Sunday, August 06, 2006

Protecting Your Photos from Theft Over The Internet

*Disclaimer. The contents of this article are personal opinions and techniques I have learned from experience. I take no responsibility for any circumstance this may cause the reader.

There is an ongoing discussion in the Philippines Group of flickr started by Stitch regarding how his photographs were taken by somebody else and used them as his own. With the internet widely accessible to virtually everyone, such event is common and there will always be people who will try to take what rightfully belongs to you. Personally, I don't mind if it's for his personal appreciation or used for non-commercial purposes as long as the picture is linked back to me or at least I get credited - you know, a small print that says something like, "Photo by alexdpx." Or maybe just drop me a line to inform me that he has been using my photo as his desktop wallpaper.

Sharing your photos does not mean giving them away. By sharing, you are simply allowing others (family, friends, fans, or strangers) to view your picture, whether to show a happy moment, a sad moment or simply because you think you have something beautiful and worth sharing. Depending on how you license your photos, your viewers may or may not keep copies of such and use them but no one should ever take ownership of what is rightfully yours. Unless, of course, you transfer the rights and ownership of the picture(s) to somebody else, then naturally you can no longer consider yourself its (their) owner. There will always be thieves and you can only apply some precautions to prevent them from stealing your pictures. Instead of creative commons, I prefer to fully copyright my photos by reserving all rights. Instead of would be downloaders simply making copies of my photos without my knowledge, a fully copyrighted work demands interested parties to get in touch with me and let me know of their plans to use my photos. That gives me the option on making decisions on a case to case basis instead of predeciding how I allow a photo to be used.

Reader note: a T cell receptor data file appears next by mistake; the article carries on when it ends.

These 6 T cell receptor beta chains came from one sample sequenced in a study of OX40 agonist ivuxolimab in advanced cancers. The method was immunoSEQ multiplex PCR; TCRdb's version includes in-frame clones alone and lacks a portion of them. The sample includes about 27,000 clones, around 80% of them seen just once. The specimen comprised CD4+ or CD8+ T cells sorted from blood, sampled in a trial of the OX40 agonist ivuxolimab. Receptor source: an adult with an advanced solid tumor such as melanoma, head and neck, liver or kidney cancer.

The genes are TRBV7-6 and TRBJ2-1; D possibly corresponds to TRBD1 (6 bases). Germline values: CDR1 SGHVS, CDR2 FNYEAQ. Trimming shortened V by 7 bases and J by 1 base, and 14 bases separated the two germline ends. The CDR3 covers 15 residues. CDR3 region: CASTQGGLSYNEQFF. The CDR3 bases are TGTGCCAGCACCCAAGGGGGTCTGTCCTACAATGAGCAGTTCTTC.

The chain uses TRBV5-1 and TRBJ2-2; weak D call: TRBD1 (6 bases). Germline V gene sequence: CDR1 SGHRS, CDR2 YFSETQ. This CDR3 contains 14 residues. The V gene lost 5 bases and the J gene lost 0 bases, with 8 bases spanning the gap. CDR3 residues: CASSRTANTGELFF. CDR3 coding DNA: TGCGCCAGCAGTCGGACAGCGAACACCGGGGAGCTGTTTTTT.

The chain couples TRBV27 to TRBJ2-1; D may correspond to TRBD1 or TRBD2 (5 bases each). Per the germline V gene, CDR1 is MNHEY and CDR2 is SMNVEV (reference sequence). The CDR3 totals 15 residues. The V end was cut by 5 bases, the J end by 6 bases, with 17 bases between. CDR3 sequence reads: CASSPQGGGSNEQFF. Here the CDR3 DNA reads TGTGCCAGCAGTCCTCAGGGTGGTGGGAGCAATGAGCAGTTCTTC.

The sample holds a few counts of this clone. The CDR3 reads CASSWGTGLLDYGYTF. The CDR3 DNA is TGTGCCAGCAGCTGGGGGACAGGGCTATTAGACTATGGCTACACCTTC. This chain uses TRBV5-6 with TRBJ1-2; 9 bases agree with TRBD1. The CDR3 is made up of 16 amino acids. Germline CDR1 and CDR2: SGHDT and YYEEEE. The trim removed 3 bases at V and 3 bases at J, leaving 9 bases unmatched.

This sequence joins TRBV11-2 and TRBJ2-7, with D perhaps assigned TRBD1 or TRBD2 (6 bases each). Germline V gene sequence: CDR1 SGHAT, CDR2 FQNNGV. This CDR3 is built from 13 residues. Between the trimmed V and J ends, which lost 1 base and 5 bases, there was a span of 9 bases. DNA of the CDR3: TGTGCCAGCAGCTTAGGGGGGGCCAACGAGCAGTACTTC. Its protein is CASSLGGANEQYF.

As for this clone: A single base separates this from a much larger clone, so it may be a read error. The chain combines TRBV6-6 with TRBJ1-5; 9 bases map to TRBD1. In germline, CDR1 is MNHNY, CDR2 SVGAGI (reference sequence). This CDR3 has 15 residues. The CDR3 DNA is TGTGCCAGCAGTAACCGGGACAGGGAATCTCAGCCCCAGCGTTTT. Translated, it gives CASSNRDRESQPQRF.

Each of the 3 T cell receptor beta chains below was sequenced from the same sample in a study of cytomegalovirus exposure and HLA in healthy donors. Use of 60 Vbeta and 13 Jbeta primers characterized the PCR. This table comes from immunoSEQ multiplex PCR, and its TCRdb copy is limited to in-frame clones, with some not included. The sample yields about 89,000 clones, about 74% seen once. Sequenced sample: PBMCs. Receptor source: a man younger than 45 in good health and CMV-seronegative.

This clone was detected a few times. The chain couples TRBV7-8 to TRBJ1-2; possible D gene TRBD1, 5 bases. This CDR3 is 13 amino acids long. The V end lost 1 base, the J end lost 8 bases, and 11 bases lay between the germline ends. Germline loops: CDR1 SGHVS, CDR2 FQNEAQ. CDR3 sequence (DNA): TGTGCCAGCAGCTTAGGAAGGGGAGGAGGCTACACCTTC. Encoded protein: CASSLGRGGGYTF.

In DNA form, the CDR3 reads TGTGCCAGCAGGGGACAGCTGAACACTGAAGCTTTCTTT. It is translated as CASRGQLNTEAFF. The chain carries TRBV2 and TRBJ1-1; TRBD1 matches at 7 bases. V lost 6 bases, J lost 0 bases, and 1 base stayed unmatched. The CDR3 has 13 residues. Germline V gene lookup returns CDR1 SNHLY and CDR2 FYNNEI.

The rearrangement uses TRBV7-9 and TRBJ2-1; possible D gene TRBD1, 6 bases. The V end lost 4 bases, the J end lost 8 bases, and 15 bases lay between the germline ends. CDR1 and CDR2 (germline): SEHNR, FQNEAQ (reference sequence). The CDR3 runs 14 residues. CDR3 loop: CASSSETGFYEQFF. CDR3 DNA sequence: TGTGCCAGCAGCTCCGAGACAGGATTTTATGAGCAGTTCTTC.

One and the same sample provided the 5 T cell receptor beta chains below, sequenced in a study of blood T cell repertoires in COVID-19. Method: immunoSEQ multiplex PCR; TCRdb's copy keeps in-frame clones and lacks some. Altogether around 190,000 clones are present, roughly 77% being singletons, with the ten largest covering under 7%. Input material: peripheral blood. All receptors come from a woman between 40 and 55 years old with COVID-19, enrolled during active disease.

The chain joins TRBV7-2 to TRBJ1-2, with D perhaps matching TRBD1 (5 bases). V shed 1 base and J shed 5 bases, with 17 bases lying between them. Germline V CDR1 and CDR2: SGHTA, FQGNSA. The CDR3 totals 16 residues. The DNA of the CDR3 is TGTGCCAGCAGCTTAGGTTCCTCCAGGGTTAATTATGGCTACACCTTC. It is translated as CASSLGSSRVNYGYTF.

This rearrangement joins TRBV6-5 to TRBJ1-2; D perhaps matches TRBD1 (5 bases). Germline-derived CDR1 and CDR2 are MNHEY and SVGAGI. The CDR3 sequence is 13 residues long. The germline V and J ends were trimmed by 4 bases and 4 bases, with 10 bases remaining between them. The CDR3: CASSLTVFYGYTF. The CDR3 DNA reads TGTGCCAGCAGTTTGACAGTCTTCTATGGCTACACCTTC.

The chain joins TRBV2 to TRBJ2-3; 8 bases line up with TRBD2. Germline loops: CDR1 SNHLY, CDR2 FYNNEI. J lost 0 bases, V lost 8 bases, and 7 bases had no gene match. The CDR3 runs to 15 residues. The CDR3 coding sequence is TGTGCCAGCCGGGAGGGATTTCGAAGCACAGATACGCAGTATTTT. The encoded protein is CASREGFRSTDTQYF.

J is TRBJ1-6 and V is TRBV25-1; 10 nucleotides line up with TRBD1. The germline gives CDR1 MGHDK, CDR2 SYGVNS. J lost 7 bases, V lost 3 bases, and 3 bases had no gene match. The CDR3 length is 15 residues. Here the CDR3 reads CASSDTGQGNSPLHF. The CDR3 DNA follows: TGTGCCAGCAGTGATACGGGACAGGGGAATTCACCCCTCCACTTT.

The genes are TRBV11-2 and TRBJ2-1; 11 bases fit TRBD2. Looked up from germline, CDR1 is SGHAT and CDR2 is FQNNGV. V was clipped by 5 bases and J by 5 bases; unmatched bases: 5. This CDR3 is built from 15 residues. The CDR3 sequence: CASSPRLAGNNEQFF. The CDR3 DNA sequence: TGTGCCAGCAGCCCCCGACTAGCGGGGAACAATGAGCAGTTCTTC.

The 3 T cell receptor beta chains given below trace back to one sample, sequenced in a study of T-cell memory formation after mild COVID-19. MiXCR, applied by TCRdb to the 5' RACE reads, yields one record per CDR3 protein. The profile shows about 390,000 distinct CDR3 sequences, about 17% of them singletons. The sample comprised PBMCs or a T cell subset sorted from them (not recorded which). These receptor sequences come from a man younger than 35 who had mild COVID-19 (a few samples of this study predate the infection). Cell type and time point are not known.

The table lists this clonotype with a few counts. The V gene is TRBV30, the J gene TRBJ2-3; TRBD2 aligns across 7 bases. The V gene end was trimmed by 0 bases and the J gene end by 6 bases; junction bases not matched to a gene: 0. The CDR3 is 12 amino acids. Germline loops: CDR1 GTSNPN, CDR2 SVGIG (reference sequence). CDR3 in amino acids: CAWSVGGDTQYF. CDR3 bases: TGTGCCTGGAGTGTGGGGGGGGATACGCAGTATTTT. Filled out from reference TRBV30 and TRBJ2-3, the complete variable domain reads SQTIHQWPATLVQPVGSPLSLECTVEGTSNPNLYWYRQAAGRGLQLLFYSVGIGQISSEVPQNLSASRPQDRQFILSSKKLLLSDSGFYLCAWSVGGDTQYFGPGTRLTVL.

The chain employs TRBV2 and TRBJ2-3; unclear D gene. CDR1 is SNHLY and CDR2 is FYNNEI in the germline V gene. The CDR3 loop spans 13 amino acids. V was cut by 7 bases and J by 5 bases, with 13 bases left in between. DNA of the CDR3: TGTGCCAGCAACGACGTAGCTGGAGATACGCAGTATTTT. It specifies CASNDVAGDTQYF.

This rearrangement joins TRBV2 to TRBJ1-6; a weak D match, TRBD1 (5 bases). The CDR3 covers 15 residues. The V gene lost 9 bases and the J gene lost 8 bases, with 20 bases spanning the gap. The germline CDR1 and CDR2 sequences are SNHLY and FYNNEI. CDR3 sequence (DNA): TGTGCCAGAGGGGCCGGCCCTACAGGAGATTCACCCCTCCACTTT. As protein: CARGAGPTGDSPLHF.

The following items are the steps I take to protecting my precious images:

1. Add a watermark to your photos. I prefer to do mine with a discreet 'alexdpx' watermark. A big, obvious watermark, especially the type smacked right in the middle obstructs the beauty of the photo and defeats the purpose of sharing it for appreciation. Most watermarks can be cropped off or cloned out anyway so I just use a small, semi-transparent one. What it does basically is provide immediate information that I claim ownership of such photos.